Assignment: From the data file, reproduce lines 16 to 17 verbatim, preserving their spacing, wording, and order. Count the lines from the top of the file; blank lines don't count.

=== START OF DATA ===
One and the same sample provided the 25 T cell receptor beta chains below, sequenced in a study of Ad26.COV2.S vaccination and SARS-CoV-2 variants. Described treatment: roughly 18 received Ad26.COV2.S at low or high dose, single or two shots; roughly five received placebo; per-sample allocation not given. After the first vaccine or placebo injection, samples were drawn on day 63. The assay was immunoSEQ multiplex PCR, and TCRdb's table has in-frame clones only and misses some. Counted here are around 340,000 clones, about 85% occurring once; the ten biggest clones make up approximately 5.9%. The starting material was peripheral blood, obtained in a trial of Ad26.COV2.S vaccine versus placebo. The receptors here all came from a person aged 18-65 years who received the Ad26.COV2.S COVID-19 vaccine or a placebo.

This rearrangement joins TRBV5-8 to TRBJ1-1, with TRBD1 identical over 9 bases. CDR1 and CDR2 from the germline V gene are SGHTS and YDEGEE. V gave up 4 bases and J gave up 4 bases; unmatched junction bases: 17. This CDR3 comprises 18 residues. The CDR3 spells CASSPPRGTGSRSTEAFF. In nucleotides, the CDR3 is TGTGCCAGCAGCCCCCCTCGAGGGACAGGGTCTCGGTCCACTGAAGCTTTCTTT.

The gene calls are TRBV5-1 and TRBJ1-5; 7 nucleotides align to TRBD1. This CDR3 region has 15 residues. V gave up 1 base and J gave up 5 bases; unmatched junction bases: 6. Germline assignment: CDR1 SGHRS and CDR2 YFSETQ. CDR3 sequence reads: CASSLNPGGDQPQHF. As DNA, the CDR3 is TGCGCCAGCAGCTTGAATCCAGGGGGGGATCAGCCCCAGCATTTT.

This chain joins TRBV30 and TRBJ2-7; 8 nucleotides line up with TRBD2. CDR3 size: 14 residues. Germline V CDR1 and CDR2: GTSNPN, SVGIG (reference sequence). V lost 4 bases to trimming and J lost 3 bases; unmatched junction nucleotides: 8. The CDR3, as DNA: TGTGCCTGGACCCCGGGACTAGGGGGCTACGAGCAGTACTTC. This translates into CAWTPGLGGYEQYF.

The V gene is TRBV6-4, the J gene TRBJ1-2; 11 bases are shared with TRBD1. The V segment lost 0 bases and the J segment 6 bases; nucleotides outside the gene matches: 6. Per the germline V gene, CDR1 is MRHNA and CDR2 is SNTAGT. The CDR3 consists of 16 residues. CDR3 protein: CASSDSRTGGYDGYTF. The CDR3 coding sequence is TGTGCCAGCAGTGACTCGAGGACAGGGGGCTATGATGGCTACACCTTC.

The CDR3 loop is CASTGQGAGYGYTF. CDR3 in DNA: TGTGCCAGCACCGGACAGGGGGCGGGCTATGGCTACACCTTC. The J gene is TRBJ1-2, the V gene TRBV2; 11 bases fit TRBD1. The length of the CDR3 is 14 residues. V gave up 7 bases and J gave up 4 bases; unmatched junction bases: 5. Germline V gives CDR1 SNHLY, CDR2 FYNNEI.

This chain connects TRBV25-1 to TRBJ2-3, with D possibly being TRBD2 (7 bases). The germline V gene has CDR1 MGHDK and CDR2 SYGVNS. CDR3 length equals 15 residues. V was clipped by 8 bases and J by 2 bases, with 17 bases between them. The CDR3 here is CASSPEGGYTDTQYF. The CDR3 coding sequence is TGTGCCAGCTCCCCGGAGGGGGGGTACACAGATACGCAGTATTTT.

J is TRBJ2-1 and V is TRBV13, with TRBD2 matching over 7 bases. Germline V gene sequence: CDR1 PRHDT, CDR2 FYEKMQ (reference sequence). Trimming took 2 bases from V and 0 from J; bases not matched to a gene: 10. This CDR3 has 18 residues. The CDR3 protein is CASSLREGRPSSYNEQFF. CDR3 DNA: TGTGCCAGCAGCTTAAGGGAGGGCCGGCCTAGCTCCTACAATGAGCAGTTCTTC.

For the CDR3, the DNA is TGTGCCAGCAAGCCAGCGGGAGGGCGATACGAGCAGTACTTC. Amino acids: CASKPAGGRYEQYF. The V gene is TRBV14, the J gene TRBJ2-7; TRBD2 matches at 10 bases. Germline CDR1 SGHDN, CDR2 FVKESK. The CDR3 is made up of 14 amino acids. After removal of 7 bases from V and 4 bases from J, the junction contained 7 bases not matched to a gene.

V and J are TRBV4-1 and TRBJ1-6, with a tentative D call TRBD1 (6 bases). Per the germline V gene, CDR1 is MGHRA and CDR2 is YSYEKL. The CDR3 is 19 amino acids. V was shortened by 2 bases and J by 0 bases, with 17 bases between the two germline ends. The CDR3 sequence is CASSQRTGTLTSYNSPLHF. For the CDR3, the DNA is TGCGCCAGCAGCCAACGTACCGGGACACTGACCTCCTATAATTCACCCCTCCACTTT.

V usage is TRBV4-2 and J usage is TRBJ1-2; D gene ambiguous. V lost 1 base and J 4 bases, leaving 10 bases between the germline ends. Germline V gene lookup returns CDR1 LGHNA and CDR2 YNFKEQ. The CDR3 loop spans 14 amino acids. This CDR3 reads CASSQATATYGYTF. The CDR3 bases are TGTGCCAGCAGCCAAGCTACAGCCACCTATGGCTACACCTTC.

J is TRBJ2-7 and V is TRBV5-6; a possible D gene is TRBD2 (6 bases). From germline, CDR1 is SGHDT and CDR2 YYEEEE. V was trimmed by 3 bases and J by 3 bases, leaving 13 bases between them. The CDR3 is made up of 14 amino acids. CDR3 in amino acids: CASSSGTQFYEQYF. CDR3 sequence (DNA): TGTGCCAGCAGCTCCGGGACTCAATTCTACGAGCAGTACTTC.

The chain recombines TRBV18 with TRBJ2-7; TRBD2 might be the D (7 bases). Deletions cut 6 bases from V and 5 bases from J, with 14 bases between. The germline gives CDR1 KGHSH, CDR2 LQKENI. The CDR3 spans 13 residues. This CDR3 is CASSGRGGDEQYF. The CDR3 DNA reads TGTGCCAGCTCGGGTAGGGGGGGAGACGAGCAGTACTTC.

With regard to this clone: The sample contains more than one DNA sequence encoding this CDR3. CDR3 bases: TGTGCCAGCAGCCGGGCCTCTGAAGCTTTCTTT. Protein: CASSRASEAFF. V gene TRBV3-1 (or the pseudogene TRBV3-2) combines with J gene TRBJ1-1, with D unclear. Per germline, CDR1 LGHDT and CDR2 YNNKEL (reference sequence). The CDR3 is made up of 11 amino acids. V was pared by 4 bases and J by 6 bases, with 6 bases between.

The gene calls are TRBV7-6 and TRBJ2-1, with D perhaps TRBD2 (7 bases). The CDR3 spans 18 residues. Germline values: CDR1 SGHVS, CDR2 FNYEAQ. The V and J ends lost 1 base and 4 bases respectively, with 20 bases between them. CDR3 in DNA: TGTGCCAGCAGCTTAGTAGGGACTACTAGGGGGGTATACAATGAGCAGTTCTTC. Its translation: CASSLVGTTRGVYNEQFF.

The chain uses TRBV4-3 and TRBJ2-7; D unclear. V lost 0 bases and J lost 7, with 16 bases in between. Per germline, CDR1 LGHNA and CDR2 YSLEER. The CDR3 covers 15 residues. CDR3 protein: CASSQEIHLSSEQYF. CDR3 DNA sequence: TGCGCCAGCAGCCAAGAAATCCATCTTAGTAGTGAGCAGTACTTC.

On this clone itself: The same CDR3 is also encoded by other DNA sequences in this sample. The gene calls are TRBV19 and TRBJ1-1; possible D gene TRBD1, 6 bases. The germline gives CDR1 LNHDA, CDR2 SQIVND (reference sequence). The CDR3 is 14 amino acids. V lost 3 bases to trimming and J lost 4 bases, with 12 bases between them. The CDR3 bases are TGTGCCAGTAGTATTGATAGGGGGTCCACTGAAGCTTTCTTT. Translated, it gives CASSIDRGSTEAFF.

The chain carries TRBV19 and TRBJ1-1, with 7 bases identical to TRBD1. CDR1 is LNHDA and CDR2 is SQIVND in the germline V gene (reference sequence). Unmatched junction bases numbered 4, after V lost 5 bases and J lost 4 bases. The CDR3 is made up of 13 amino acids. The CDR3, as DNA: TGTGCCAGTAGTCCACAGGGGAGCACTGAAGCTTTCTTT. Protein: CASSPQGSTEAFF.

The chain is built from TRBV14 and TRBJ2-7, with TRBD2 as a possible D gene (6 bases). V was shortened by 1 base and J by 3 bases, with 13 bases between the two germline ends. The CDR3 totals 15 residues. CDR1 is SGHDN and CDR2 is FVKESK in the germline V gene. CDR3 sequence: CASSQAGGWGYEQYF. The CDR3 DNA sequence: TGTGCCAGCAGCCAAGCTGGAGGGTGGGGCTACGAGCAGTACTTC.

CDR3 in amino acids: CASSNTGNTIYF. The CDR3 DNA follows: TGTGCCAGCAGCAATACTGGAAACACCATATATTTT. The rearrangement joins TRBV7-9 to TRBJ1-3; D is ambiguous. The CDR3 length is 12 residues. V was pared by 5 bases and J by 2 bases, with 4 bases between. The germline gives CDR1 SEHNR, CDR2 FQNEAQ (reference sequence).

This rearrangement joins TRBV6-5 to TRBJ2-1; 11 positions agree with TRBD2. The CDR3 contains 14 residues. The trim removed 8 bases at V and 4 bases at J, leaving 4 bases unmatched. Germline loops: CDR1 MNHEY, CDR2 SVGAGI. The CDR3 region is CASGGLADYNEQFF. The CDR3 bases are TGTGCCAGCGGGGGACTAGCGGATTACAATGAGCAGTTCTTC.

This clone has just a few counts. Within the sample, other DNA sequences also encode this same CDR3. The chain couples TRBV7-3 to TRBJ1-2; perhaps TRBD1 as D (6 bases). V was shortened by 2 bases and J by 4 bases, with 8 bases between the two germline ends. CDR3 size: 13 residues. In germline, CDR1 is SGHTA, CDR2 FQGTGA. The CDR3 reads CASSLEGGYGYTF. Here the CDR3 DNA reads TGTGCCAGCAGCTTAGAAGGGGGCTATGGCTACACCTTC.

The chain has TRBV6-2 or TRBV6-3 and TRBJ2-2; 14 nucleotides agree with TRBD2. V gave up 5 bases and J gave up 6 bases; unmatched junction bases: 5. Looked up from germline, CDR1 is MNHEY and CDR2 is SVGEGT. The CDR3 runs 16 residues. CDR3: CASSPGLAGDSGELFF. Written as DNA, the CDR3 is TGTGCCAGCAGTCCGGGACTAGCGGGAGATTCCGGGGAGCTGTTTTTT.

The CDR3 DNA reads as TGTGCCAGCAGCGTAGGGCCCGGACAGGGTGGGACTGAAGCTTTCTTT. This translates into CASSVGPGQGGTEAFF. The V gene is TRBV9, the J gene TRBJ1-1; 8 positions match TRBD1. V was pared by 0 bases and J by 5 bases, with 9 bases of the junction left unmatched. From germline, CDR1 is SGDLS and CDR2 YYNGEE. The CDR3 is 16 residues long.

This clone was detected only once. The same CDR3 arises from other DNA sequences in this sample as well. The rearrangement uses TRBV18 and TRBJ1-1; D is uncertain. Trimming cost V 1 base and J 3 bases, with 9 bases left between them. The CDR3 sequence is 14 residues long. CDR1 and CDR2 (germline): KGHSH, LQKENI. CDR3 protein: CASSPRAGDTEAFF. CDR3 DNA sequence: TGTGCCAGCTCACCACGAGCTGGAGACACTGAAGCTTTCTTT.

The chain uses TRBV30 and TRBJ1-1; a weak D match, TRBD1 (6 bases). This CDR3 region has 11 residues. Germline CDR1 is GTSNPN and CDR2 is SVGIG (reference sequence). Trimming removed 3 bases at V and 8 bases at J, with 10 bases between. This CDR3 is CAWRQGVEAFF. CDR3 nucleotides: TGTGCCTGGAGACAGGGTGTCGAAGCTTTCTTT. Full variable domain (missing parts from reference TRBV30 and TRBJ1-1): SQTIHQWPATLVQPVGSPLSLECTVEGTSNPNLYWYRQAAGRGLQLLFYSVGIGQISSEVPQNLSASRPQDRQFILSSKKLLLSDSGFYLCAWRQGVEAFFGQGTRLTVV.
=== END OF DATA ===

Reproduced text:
The chain uses TRBV4-3 and TRBJ2-7; D unclear. V lost 0 bases and J lost 7, with 16 bases in between. Per germline, CDR1 LGHNA and CDR2 YSLEER. The CDR3 covers 15 residues. CDR3 protein: CASSQEIHLSSEQYF. CDR3 DNA sequence: TGCGCCAGCAGCCAAGAAATCCATCTTAGTAGTGAGCAGTACTTC.

On this clone itself: The same CDR3 is also encoded by other DNA sequences in this sample. The gene calls are TRBV19 and TRBJ1-1; possible D gene TRBD1, 6 bases. The germline gives CDR1 LNHDA, CDR2 SQIVND (reference sequence). The CDR3 is 14 amino acids. V lost 3 bases to trimming and J lost 4 bases, with 12 bases between them. The CDR3 bases are TGTGCCAGTAGTATTGATAGGGGGTCCACTGAAGCTTTCTTT. Translated, it gives CASSIDRGSTEAFF.